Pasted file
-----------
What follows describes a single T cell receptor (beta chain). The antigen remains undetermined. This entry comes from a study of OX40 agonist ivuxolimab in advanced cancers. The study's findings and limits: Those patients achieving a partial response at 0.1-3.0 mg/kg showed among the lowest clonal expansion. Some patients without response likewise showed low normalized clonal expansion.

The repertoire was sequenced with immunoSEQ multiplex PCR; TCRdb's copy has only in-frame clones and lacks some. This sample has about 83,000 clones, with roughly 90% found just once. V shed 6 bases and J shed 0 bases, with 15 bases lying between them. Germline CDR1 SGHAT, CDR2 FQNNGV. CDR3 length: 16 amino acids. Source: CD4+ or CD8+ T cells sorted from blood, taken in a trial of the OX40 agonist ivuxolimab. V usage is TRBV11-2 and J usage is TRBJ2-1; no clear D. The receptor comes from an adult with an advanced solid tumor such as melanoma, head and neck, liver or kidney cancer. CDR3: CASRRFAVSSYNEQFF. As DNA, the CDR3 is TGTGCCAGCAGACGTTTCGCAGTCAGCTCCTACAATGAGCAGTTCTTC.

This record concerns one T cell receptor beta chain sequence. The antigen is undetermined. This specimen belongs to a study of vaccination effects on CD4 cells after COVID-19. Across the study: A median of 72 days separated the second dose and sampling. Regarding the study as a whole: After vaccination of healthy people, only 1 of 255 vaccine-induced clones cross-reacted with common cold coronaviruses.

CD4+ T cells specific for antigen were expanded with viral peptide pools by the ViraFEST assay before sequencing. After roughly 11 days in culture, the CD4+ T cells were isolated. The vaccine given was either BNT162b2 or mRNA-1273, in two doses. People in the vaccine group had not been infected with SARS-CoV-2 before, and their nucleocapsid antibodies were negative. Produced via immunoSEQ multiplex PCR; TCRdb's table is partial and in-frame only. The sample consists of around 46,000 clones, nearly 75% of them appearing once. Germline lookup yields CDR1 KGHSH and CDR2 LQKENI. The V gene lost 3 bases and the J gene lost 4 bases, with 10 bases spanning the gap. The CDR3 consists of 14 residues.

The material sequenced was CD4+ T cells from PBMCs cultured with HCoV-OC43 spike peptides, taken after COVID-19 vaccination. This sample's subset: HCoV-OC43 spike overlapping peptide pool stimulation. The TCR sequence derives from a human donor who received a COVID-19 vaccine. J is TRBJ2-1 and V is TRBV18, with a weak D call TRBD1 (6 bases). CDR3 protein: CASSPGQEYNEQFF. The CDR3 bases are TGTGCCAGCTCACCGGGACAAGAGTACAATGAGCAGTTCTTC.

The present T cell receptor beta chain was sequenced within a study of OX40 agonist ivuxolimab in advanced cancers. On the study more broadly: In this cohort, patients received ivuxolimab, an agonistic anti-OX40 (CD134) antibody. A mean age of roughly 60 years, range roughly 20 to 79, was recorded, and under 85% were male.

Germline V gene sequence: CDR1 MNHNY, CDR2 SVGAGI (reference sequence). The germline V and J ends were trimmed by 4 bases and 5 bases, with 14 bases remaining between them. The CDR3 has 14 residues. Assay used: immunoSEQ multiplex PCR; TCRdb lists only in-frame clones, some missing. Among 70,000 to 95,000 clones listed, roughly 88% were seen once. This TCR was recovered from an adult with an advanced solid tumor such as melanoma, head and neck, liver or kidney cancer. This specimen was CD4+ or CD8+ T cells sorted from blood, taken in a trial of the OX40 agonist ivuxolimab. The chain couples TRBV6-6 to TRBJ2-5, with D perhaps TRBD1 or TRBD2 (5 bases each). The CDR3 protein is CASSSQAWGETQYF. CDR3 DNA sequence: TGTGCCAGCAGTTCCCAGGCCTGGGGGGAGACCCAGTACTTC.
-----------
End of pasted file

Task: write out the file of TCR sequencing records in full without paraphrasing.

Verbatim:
What follows describes a single T cell receptor (beta chain). The antigen remains undetermined. This entry comes from a study of OX40 agonist ivuxolimab in advanced cancers. The study's findings and limits: Those patients achieving a partial response at 0.1-3.0 mg/kg showed among the lowest clonal expansion. Some patients without response likewise showed low normalized clonal expansion.

The repertoire was sequenced with immunoSEQ multiplex PCR; TCRdb's copy has only in-frame clones and lacks some. This sample has about 83,000 clones, with roughly 90% found just once. V shed 6 bases and J shed 0 bases, with 15 bases lying between them. Germline CDR1 SGHAT, CDR2 FQNNGV. CDR3 length: 16 amino acids. Source: CD4+ or CD8+ T cells sorted from blood, taken in a trial of the OX40 agonist ivuxolimab. V usage is TRBV11-2 and J usage is TRBJ2-1; no clear D. The receptor comes from an adult with an advanced solid tumor such as melanoma, head and neck, liver or kidney cancer. CDR3: CASRRFAVSSYNEQFF. As DNA, the CDR3 is TGTGCCAGCAGACGTTTCGCAGTCAGCTCCTACAATGAGCAGTTCTTC.

This record concerns one T cell receptor beta chain sequence. The antigen is undetermined. This specimen belongs to a study of vaccination effects on CD4 cells after COVID-19. Across the study: A median of 72 days separated the second dose and sampling. Regarding the study as a whole: After vaccination of healthy people, only 1 of 255 vaccine-induced clones cross-reacted with common cold coronaviruses.

CD4+ T cells specific for antigen were expanded with viral peptide pools by the ViraFEST assay before sequencing. After roughly 11 days in culture, the CD4+ T cells were isolated. The vaccine given was either BNT162b2 or mRNA-1273, in two doses. People in the vaccine group had not been infected with SARS-CoV-2 before, and their nucleocapsid antibodies were negative. Produced via immunoSEQ multiplex PCR; TCRdb's table is partial and in-frame only. The sample consists of around 46,000 clones, nearly 75% of them appearing once. Germline lookup yields CDR1 KGHSH and CDR2 LQKENI. The V gene lost 3 bases and the J gene lost 4 bases, with 10 bases spanning the gap. The CDR3 consists of 14 residues.

The material sequenced was CD4+ T cells from PBMCs cultured with HCoV-OC43 spike peptides, taken after COVID-19 vaccination. This sample's subset: HCoV-OC43 spike overlapping peptide pool stimulation. The TCR sequence derives from a human donor who received a COVID-19 vaccine. J is TRBJ2-1 and V is TRBV18, with a weak D call TRBD1 (6 bases). CDR3 protein: CASSPGQEYNEQFF. The CDR3 bases are TGTGCCAGCTCACCGGGACAAGAGTACAATGAGCAGTTCTTC.

The present T cell receptor beta chain was sequenced within a study of OX40 agonist ivuxolimab in advanced cancers. On the study more broadly: In this cohort, patients received ivuxolimab, an agonistic anti-OX40 (CD134) antibody. A mean age of roughly 60 years, range roughly 20 to 79, was recorded, and under 85% were male.

Germline V gene sequence: CDR1 MNHNY, CDR2 SVGAGI (reference sequence). The germline V and J ends were trimmed by 4 bases and 5 bases, with 14 bases remaining between them. The CDR3 has 14 residues. Assay used: immunoSEQ multiplex PCR; TCRdb lists only in-frame clones, some missing. Among 70,000 to 95,000 clones listed, roughly 88% were seen once. This TCR was recovered from an adult with an advanced solid tumor such as melanoma, head and neck, liver or kidney cancer. This specimen was CD4+ or CD8+ T cells sorted from blood, taken in a trial of the OX40 agonist ivuxolimab. The chain couples TRBV6-6 to TRBJ2-5, with D perhaps TRBD1 or TRBD2 (5 bases each). The CDR3 protein is CASSSQAWGETQYF. CDR3 DNA sequence: TGTGCCAGCAGTTCCCAGGCCTGGGGGGAGACCCAGTACTTC.